Freescale holds inaugural Embedded Connectivity Summit

Under the banner of "Discover. Design. Connect," Freescale Semiconductor Inc.—previously known as Motorola Semiconductor Products Sector—held its first annual Embedded Connectivity Summit (ECS) October 4-6, 2004, at the Hilton Austin Hotel in Austin, TX.


Freescale NE64 full-function Web server occupies about one square inch of printed circuit board space. Devices have become smaller than related connectors and I/O hardware, limiting miniaturization in that area, for now.

Under the banner of "Discover. Design. Connect," Freescale Semiconductor Inc .—previously known as Motorola Semiconductor Products Sector—held its first annual Embedded Connectivity Summit (ECS) October 4-6, 2004, at the Hilton Austin Hotel in Austin, TX. More than 800 people registered for this inaugural event composed of in-depth technology sessions, tutorials, open-forum discussions, as well as product exhibits and demonstrations. About 500 attendees were Freescale customers and staff of sponsor companies, according to Paul Grimme, senior VP and general manager, Freescale Transportation & Standard Products Group, who gave the opening day’s welcome address.



In the Connectivity Showcase at ECS, Freescale demonstrated a variety of its products, among them what the company calls "industry’s first complete, single-chip, 10/100 Mbps Ethernet device." The 16-bit microcontroller, MC9S12NE64, replaces more complex, multi-chip Ethernet offerings (photo).


See Control Engineering

's October 4, 2004, Daily News

for more about this miniature product.


Other exhibitors and sponsors participated in ECS 2004, offering support technology for Freescale processors or products based on these processors. Here’s a sampling:

ECS’ conference side consisted of about 90 sessions, covering areas such as architectures, protocols, and development tools/hot topics. The latter area ranged from hardware development tool support and embedded C programming for various Freescale controllers to advanced debugging software, RTOS in embedded system design, and on-chip real-time emulation. There were 19 hands-on labs among the total sessions.

Daniel Hoste, VP and general manager of Freescale’s 8/16 Bit Products Div., briefed Control Engineering on developments of his division, for example, innovation to obtain extremely high reliability (under 0.2 ppm failure) for 0.25-micron flash products. Hoste mentioned Freescale’s microcontroller (MCU) leadership across the range of products from low- to high-end applications. The same flash technology and development tools extend over the full processor range.

In 2003, Freescale introduced a total of 96 new products, added Hoste. The one-inch square, single-chip NE64 Ethernet Web server mentioned above is one of his division’s newest products. Gartner Dataquest, in a 2004 report, placed Freescale first in the global $5.4 billion 8-bit MCU market with a 15% market share, and third in the $3.3 billion worldwide 16-bit MCU market with 10% share.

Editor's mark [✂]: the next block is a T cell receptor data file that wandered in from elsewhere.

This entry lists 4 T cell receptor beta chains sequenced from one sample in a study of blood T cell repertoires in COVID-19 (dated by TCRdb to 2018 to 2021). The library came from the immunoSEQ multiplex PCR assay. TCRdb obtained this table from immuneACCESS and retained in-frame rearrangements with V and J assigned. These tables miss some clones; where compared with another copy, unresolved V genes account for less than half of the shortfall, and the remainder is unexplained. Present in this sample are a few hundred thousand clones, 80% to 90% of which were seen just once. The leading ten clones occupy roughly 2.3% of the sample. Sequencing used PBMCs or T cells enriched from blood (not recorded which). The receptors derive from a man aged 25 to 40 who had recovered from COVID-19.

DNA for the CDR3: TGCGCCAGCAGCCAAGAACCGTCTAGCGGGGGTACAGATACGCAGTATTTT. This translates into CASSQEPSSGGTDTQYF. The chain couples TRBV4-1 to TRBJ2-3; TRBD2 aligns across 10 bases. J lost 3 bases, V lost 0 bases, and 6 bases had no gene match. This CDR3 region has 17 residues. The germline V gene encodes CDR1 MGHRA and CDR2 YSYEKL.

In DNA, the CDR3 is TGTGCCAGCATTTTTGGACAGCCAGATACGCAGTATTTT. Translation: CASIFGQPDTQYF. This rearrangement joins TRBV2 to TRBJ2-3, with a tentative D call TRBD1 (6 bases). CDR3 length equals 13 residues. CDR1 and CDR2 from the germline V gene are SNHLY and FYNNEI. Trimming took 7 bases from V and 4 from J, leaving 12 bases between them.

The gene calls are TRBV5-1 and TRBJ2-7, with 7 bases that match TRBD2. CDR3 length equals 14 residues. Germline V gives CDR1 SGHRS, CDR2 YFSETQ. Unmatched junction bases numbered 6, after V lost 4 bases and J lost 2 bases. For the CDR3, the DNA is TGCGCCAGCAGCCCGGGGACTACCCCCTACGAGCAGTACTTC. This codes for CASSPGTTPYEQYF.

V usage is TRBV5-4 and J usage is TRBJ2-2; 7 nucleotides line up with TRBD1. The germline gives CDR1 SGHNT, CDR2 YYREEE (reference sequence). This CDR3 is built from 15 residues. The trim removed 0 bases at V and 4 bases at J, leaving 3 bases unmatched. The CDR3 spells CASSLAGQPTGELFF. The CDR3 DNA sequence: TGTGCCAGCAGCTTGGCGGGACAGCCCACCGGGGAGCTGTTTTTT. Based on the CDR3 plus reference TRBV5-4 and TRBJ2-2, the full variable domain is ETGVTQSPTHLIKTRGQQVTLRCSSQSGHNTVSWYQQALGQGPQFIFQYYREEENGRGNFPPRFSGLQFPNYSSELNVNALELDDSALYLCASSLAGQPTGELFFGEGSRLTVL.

Brett Richmond, VP and general manager, Sensor Products Division (part of Transportation & Standard Products Group), spoke to CE about trends in industrial sensors. Two major development areas at Freescale are pressure and inertial sensors. Pressure sensors represent the largest market, in which the automotive segment currently accounts for about 40% of Freescale’s business, explained Richmond. These sensors handle myriad functions from engine manifold and tire pressure to pollution controls.

Other important pressure sensing segments are in industrial, medical, and consumer applications. Industrial sensors are transitioning from piezoresistive methods to CMOS differential capacitive sensing because of lower power requirements and smaller sizes with CMOS.

Sensor and semiconductor solutions are on the rise in automobile applications.

Multi-axis inertial sensors are likewise vital in automotive airbag and related safety applications. However, inertial sensors are also going outside this typical usage to monitor vibration in motors and motion systems, Richmond suggested. Another new application of inertial sensors is in laptop computers and disk players. If the unit experiences high shock or vibration, signal from an x-y axis inertial sensor locks the read/write head, preventing contact with the hard disk and possible damage, Richmond added.

—Frank J. Bartos, executive editor, Control Engineering,

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